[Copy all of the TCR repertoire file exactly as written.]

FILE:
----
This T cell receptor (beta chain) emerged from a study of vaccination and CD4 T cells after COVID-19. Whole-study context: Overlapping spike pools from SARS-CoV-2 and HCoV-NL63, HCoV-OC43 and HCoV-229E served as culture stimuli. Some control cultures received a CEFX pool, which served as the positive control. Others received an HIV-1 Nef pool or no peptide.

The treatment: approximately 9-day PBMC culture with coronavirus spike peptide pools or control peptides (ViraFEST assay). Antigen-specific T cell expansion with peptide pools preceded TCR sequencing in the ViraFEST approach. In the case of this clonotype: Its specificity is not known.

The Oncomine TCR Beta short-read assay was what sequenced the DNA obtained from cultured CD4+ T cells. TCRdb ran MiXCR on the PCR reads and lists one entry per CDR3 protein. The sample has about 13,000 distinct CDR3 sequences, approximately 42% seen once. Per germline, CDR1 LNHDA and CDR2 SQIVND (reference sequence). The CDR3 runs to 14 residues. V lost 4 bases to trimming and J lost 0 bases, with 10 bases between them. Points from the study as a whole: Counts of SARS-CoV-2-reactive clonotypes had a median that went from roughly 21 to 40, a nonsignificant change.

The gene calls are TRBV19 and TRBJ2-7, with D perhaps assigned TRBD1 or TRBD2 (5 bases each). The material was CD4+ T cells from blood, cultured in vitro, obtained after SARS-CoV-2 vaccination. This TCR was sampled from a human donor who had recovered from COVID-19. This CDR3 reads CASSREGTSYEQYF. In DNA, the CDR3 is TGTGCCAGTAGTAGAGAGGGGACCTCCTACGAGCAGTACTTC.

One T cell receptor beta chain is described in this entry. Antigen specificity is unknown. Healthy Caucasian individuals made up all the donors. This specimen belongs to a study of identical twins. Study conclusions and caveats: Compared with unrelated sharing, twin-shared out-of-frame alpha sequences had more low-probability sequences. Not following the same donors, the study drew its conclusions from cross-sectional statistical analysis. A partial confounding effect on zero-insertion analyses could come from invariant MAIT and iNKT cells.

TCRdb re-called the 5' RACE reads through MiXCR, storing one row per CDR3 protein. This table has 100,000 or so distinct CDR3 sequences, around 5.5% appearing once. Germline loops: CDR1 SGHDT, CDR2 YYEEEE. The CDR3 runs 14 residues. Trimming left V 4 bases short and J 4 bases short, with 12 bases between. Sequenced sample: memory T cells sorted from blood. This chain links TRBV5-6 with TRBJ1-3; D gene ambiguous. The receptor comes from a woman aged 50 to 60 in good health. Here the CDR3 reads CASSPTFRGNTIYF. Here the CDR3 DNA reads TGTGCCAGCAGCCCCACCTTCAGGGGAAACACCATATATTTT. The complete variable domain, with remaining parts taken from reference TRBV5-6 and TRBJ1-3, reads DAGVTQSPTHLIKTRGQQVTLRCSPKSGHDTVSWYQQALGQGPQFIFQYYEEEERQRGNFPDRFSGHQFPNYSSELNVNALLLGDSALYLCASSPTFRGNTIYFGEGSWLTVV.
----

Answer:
This T cell receptor (beta chain) emerged from a study of vaccination and CD4 T cells after COVID-19. Whole-study context: Overlapping spike pools from SARS-CoV-2 and HCoV-NL63, HCoV-OC43 and HCoV-229E served as culture stimuli. Some control cultures received a CEFX pool, which served as the positive control. Others received an HIV-1 Nef pool or no peptide.

The treatment: approximately 9-day PBMC culture with coronavirus spike peptide pools or control peptides (ViraFEST assay). Antigen-specific T cell expansion with peptide pools preceded TCR sequencing in the ViraFEST approach. In the case of this clonotype: Its specificity is not known.

The Oncomine TCR Beta short-read assay was what sequenced the DNA obtained from cultured CD4+ T cells. TCRdb ran MiXCR on the PCR reads and lists one entry per CDR3 protein. The sample has about 13,000 distinct CDR3 sequences, approximately 42% seen once. Per germline, CDR1 LNHDA and CDR2 SQIVND (reference sequence). The CDR3 runs to 14 residues. V lost 4 bases to trimming and J lost 0 bases, with 10 bases between them. Points from the study as a whole: Counts of SARS-CoV-2-reactive clonotypes had a median that went from roughly 21 to 40, a nonsignificant change.

The gene calls are TRBV19 and TRBJ2-7, with D perhaps assigned TRBD1 or TRBD2 (5 bases each). The material was CD4+ T cells from blood, cultured in vitro, obtained after SARS-CoV-2 vaccination. This TCR was sampled from a human donor who had recovered from COVID-19. This CDR3 reads CASSREGTSYEQYF. In DNA, the CDR3 is TGTGCCAGTAGTAGAGAGGGGACCTCCTACGAGCAGTACTTC.

One T cell receptor beta chain is described in this entry. Antigen specificity is unknown. Healthy Caucasian individuals made up all the donors. This specimen belongs to a study of identical twins. Study conclusions and caveats: Compared with unrelated sharing, twin-shared out-of-frame alpha sequences had more low-probability sequences. Not following the same donors, the study drew its conclusions from cross-sectional statistical analysis. A partial confounding effect on zero-insertion analyses could come from invariant MAIT and iNKT cells.

TCRdb re-called the 5' RACE reads through MiXCR, storing one row per CDR3 protein. This table has 100,000 or so distinct CDR3 sequences, around 5.5% appearing once. Germline loops: CDR1 SGHDT, CDR2 YYEEEE. The CDR3 runs 14 residues. Trimming left V 4 bases short and J 4 bases short, with 12 bases between. Sequenced sample: memory T cells sorted from blood. This chain links TRBV5-6 with TRBJ1-3; D gene ambiguous. The receptor comes from a woman aged 50 to 60 in good health. Here the CDR3 reads CASSPTFRGNTIYF. Here the CDR3 DNA reads TGTGCCAGCAGCCCCACCTTCAGGGGAAACACCATATATTTT. The complete variable domain, with remaining parts taken from reference TRBV5-6 and TRBJ1-3, reads DAGVTQSPTHLIKTRGQQVTLRCSPKSGHDTVSWYQQALGQGPQFIFQYYEEEERQRGNFPDRFSGHQFPNYSSELNVNALLLGDSALYLCASSPTFRGNTIYFGEGSWLTVV.